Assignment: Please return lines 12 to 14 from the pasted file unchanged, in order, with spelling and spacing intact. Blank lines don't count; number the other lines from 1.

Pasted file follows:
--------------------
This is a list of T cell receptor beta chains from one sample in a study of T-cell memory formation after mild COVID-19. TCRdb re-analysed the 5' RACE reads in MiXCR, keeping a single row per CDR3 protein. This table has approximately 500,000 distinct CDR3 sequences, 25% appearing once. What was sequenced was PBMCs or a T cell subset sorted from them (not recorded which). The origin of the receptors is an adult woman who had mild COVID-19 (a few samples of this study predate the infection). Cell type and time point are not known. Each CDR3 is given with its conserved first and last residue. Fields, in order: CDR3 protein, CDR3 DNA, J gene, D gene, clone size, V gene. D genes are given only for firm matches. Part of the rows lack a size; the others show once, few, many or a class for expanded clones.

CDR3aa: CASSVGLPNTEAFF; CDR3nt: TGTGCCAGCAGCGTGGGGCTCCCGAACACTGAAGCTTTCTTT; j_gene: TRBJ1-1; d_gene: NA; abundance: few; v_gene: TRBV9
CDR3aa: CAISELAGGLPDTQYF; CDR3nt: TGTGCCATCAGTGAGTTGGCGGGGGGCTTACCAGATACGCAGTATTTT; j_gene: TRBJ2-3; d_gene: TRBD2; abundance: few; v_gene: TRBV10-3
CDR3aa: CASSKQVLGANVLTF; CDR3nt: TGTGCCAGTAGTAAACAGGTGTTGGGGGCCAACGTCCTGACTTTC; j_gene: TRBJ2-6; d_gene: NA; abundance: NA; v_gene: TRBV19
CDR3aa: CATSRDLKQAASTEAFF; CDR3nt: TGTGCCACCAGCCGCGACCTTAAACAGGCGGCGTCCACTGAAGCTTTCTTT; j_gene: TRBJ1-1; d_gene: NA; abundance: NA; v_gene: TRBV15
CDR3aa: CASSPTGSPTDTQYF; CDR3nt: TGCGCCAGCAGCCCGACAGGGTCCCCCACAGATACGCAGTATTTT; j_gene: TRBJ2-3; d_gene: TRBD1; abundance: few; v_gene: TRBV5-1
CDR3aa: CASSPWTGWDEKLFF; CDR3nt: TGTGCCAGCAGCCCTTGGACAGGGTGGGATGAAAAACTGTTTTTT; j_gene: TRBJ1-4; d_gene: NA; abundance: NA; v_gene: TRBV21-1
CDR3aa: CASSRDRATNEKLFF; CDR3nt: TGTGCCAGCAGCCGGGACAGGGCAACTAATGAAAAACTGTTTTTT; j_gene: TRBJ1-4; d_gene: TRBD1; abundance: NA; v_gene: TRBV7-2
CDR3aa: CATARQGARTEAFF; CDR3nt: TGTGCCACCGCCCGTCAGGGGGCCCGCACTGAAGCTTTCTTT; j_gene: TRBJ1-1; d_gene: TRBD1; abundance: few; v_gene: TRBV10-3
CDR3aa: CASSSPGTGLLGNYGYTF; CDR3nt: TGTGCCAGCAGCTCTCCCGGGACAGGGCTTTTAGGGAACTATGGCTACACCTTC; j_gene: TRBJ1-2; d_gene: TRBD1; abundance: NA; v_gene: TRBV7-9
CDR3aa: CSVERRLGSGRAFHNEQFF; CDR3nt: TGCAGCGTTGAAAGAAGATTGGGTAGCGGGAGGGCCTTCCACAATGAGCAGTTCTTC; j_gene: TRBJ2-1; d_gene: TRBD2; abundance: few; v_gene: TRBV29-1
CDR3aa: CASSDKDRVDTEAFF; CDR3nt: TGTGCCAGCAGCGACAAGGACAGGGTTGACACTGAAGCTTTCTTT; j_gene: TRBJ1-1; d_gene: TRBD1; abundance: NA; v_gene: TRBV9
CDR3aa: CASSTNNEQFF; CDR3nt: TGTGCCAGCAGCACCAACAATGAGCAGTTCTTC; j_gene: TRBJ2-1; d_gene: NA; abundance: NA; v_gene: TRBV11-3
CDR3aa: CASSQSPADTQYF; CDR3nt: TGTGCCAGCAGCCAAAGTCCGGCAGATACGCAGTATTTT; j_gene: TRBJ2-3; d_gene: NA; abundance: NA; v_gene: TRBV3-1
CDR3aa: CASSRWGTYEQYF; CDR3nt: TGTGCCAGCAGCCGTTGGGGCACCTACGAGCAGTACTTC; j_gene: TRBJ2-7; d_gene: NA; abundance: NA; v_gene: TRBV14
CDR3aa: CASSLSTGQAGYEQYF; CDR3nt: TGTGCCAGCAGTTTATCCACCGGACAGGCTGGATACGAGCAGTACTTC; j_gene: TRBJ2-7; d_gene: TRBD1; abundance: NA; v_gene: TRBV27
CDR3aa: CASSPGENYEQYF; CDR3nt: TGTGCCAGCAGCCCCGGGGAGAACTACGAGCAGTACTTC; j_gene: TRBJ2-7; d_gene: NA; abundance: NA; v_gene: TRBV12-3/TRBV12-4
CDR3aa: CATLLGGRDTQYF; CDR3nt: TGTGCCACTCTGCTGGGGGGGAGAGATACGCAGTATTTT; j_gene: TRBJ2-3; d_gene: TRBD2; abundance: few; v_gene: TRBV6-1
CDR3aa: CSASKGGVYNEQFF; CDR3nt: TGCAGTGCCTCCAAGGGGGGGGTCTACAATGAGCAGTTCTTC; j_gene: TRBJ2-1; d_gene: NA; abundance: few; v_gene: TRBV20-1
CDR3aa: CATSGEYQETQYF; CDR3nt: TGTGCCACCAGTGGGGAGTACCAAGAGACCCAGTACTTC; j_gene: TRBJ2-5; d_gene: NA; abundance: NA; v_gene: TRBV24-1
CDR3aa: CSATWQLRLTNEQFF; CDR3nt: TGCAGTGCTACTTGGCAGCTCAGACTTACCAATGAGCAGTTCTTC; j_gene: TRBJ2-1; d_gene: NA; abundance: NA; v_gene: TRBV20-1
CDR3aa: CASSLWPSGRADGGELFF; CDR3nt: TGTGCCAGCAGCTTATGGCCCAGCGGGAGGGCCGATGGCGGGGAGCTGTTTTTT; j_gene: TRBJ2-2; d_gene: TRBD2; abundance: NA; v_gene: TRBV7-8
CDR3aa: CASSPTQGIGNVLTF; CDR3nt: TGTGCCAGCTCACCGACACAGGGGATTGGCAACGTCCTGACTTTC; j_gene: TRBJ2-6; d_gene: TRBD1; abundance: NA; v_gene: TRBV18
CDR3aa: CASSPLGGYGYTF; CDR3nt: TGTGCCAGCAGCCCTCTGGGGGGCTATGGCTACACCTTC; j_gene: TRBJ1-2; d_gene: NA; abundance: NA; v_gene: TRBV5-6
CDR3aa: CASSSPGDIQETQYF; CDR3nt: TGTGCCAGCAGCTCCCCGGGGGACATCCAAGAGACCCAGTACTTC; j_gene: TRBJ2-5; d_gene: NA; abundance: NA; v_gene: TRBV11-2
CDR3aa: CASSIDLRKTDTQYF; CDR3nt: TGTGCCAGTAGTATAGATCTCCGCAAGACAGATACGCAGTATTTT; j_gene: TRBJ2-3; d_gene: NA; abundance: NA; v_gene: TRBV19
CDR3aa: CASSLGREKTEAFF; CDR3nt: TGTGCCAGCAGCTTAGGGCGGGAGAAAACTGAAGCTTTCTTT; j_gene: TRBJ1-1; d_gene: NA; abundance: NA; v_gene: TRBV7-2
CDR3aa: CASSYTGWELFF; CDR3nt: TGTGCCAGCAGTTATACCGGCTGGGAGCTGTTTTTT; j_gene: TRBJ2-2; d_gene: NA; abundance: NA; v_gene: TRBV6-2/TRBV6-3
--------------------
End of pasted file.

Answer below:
CDR3aa: CASSDKDRVDTEAFF; CDR3nt: TGTGCCAGCAGCGACAAGGACAGGGTTGACACTGAAGCTTTCTTT; j_gene: TRBJ1-1; d_gene: TRBD1; abundance: NA; v_gene: TRBV9
CDR3aa: CASSTNNEQFF; CDR3nt: TGTGCCAGCAGCACCAACAATGAGCAGTTCTTC; j_gene: TRBJ2-1; d_gene: NA; abundance: NA; v_gene: TRBV11-3
CDR3aa: CASSQSPADTQYF; CDR3nt: TGTGCCAGCAGCCAAAGTCCGGCAGATACGCAGTATTTT; j_gene: TRBJ2-3; d_gene: NA; abundance: NA; v_gene: TRBV3-1